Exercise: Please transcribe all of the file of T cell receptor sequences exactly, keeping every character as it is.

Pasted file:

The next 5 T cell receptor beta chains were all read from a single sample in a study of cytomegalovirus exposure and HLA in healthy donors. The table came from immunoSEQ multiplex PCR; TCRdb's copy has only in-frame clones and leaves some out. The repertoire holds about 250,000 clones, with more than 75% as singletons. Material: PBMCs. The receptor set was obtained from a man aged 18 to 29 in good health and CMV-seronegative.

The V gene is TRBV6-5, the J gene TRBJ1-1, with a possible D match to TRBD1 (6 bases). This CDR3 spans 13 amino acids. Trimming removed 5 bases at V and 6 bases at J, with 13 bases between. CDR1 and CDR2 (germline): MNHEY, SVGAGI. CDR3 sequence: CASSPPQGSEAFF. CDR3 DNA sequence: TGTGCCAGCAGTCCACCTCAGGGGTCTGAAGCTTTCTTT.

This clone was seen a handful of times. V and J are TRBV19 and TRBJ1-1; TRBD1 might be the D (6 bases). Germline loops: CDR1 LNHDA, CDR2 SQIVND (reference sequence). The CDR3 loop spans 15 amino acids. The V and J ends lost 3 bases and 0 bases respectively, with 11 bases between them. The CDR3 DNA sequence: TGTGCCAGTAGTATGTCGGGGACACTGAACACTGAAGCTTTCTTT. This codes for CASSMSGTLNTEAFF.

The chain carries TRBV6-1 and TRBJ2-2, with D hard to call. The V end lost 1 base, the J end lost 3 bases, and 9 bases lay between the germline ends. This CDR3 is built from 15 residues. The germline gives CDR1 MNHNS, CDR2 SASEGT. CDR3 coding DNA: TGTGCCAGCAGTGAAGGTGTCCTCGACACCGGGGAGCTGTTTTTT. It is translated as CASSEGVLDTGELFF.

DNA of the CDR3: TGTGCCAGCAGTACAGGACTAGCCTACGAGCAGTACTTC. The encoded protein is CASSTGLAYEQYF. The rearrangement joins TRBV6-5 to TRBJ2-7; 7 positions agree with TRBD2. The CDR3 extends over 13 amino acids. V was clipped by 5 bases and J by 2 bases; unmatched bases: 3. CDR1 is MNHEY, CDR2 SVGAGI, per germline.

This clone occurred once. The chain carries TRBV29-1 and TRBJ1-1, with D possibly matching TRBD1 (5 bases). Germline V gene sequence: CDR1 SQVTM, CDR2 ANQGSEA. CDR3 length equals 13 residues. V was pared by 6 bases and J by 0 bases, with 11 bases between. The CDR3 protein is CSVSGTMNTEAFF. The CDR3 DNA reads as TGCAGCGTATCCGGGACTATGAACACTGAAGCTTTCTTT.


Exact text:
The next 5 T cell receptor beta chains were all read from a single sample in a study of cytomegalovirus exposure and HLA in healthy donors. The table came from immunoSEQ multiplex PCR; TCRdb's copy has only in-frame clones and leaves some out. The repertoire holds about 250,000 clones, with more than 75% as singletons. Material: PBMCs. The receptor set was obtained from a man aged 18 to 29 in good health and CMV-seronegative.

The V gene is TRBV6-5, the J gene TRBJ1-1, with a possible D match to TRBD1 (6 bases). This CDR3 spans 13 amino acids. Trimming removed 5 bases at V and 6 bases at J, with 13 bases between. CDR1 and CDR2 (germline): MNHEY, SVGAGI. CDR3 sequence: CASSPPQGSEAFF. CDR3 DNA sequence: TGTGCCAGCAGTCCACCTCAGGGGTCTGAAGCTTTCTTT.

This clone was seen a handful of times. V and J are TRBV19 and TRBJ1-1; TRBD1 might be the D (6 bases). Germline loops: CDR1 LNHDA, CDR2 SQIVND (reference sequence). The CDR3 loop spans 15 amino acids. The V and J ends lost 3 bases and 0 bases respectively, with 11 bases between them. The CDR3 DNA sequence: TGTGCCAGTAGTATGTCGGGGACACTGAACACTGAAGCTTTCTTT. This codes for CASSMSGTLNTEAFF.

The chain carries TRBV6-1 and TRBJ2-2, with D hard to call. The V end lost 1 base, the J end lost 3 bases, and 9 bases lay between the germline ends. This CDR3 is built from 15 residues. The germline gives CDR1 MNHNS, CDR2 SASEGT. CDR3 coding DNA: TGTGCCAGCAGTGAAGGTGTCCTCGACACCGGGGAGCTGTTTTTT. It is translated as CASSEGVLDTGELFF.

DNA of the CDR3: TGTGCCAGCAGTACAGGACTAGCCTACGAGCAGTACTTC. The encoded protein is CASSTGLAYEQYF. The rearrangement joins TRBV6-5 to TRBJ2-7; 7 positions agree with TRBD2. The CDR3 extends over 13 amino acids. V was clipped by 5 bases and J by 2 bases; unmatched bases: 3. CDR1 is MNHEY, CDR2 SVGAGI, per germline.

This clone occurred once. The chain carries TRBV29-1 and TRBJ1-1, with D possibly matching TRBD1 (5 bases). Germline V gene sequence: CDR1 SQVTM, CDR2 ANQGSEA. CDR3 length equals 13 residues. V was pared by 6 bases and J by 0 bases, with 11 bases between. The CDR3 protein is CSVSGTMNTEAFF. The CDR3 DNA reads as TGCAGCGTATCCGGGACTATGAACACTGAAGCTTTCTTT.